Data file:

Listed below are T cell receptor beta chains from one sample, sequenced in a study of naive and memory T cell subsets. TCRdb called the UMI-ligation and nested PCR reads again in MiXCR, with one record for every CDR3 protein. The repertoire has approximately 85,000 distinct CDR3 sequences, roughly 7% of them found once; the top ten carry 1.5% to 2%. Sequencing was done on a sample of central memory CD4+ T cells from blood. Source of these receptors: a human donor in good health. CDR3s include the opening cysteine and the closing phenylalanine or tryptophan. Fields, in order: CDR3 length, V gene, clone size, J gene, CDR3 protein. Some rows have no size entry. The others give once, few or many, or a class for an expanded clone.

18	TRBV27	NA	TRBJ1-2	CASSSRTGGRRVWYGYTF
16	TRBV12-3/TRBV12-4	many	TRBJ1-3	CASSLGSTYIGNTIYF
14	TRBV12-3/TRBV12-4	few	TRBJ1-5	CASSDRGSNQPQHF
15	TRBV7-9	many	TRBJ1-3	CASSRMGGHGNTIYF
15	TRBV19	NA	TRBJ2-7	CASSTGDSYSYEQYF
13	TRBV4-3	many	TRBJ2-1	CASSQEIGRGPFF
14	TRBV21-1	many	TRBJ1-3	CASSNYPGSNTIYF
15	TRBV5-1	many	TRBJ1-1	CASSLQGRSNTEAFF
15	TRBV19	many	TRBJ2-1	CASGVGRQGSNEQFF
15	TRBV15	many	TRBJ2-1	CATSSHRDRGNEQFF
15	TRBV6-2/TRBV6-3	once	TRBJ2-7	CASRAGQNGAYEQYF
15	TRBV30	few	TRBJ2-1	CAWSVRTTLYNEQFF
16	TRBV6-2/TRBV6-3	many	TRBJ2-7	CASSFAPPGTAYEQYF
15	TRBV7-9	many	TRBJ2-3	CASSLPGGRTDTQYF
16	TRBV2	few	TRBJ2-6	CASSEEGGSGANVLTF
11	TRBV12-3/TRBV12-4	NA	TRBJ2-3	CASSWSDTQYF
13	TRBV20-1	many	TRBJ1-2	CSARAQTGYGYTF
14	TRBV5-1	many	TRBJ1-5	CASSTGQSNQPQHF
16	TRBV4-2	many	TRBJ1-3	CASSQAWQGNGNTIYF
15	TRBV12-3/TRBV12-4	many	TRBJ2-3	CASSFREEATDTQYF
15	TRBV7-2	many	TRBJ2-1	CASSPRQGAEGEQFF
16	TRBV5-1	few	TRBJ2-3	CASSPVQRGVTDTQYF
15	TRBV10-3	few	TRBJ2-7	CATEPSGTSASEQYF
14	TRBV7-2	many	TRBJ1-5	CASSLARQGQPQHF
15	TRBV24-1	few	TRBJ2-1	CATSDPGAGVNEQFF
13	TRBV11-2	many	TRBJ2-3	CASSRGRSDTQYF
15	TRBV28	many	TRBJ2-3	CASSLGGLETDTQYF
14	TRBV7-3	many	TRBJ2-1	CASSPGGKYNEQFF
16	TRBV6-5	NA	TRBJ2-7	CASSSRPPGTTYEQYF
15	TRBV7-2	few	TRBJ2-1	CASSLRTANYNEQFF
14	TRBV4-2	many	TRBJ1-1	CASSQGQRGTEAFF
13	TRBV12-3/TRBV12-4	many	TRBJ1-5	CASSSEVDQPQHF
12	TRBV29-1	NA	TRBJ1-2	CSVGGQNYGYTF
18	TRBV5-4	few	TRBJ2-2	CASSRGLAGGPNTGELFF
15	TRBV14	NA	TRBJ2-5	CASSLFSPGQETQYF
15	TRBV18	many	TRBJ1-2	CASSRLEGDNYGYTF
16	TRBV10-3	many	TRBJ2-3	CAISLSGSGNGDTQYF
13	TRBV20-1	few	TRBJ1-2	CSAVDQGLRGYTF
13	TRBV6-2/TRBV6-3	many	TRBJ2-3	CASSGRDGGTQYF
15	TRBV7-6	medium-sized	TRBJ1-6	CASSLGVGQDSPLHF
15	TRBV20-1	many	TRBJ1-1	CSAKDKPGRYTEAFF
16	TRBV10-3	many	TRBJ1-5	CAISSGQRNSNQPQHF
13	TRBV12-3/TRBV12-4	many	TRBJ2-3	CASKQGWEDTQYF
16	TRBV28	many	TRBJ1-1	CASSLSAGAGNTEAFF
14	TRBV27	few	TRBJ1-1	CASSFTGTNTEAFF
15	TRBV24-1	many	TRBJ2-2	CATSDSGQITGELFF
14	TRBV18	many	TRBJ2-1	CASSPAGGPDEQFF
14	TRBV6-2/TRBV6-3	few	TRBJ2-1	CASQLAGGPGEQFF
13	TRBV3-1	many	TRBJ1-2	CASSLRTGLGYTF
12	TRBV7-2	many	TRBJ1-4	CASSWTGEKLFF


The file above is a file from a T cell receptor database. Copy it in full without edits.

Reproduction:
Listed below are T cell receptor beta chains from one sample, sequenced in a study of naive and memory T cell subsets. TCRdb called the UMI-ligation and nested PCR reads again in MiXCR, with one record for every CDR3 protein. The repertoire has approximately 85,000 distinct CDR3 sequences, roughly 7% of them found once; the top ten carry 1.5% to 2%. Sequencing was done on a sample of central memory CD4+ T cells from blood. Source of these receptors: a human donor in good health. CDR3s include the opening cysteine and the closing phenylalanine or tryptophan. Fields, in order: CDR3 length, V gene, clone size, J gene, CDR3 protein. Some rows have no size entry. The others give once, few or many, or a class for an expanded clone.

18	TRBV27	NA	TRBJ1-2	CASSSRTGGRRVWYGYTF
16	TRBV12-3/TRBV12-4	many	TRBJ1-3	CASSLGSTYIGNTIYF
14	TRBV12-3/TRBV12-4	few	TRBJ1-5	CASSDRGSNQPQHF
15	TRBV7-9	many	TRBJ1-3	CASSRMGGHGNTIYF
15	TRBV19	NA	TRBJ2-7	CASSTGDSYSYEQYF
13	TRBV4-3	many	TRBJ2-1	CASSQEIGRGPFF
14	TRBV21-1	many	TRBJ1-3	CASSNYPGSNTIYF
15	TRBV5-1	many	TRBJ1-1	CASSLQGRSNTEAFF
15	TRBV19	many	TRBJ2-1	CASGVGRQGSNEQFF
15	TRBV15	many	TRBJ2-1	CATSSHRDRGNEQFF
15	TRBV6-2/TRBV6-3	once	TRBJ2-7	CASRAGQNGAYEQYF
15	TRBV30	few	TRBJ2-1	CAWSVRTTLYNEQFF
16	TRBV6-2/TRBV6-3	many	TRBJ2-7	CASSFAPPGTAYEQYF
15	TRBV7-9	many	TRBJ2-3	CASSLPGGRTDTQYF
16	TRBV2	few	TRBJ2-6	CASSEEGGSGANVLTF
11	TRBV12-3/TRBV12-4	NA	TRBJ2-3	CASSWSDTQYF
13	TRBV20-1	many	TRBJ1-2	CSARAQTGYGYTF
14	TRBV5-1	many	TRBJ1-5	CASSTGQSNQPQHF
16	TRBV4-2	many	TRBJ1-3	CASSQAWQGNGNTIYF
15	TRBV12-3/TRBV12-4	many	TRBJ2-3	CASSFREEATDTQYF
15	TRBV7-2	many	TRBJ2-1	CASSPRQGAEGEQFF
16	TRBV5-1	few	TRBJ2-3	CASSPVQRGVTDTQYF
15	TRBV10-3	few	TRBJ2-7	CATEPSGTSASEQYF
14	TRBV7-2	many	TRBJ1-5	CASSLARQGQPQHF
15	TRBV24-1	few	TRBJ2-1	CATSDPGAGVNEQFF
13	TRBV11-2	many	TRBJ2-3	CASSRGRSDTQYF
15	TRBV28	many	TRBJ2-3	CASSLGGLETDTQYF
14	TRBV7-3	many	TRBJ2-1	CASSPGGKYNEQFF
16	TRBV6-5	NA	TRBJ2-7	CASSSRPPGTTYEQYF
15	TRBV7-2	few	TRBJ2-1	CASSLRTANYNEQFF
14	TRBV4-2	many	TRBJ1-1	CASSQGQRGTEAFF
13	TRBV12-3/TRBV12-4	many	TRBJ1-5	CASSSEVDQPQHF
12	TRBV29-1	NA	TRBJ1-2	CSVGGQNYGYTF
18	TRBV5-4	few	TRBJ2-2	CASSRGLAGGPNTGELFF
15	TRBV14	NA	TRBJ2-5	CASSLFSPGQETQYF
15	TRBV18	many	TRBJ1-2	CASSRLEGDNYGYTF
16	TRBV10-3	many	TRBJ2-3	CAISLSGSGNGDTQYF
13	TRBV20-1	few	TRBJ1-2	CSAVDQGLRGYTF
13	TRBV6-2/TRBV6-3	many	TRBJ2-3	CASSGRDGGTQYF
15	TRBV7-6	medium-sized	TRBJ1-6	CASSLGVGQDSPLHF
15	TRBV20-1	many	TRBJ1-1	CSAKDKPGRYTEAFF
16	TRBV10-3	many	TRBJ1-5	CAISSGQRNSNQPQHF
13	TRBV12-3/TRBV12-4	many	TRBJ2-3	CASKQGWEDTQYF
16	TRBV28	many	TRBJ1-1	CASSLSAGAGNTEAFF
14	TRBV27	few	TRBJ1-1	CASSFTGTNTEAFF
15	TRBV24-1	many	TRBJ2-2	CATSDSGQITGELFF
14	TRBV18	many	TRBJ2-1	CASSPAGGPDEQFF
14	TRBV6-2/TRBV6-3	few	TRBJ2-1	CASQLAGGPGEQFF
13	TRBV3-1	many	TRBJ1-2	CASSLRTGLGYTF
12	TRBV7-2	many	TRBJ1-4	CASSWTGEKLFF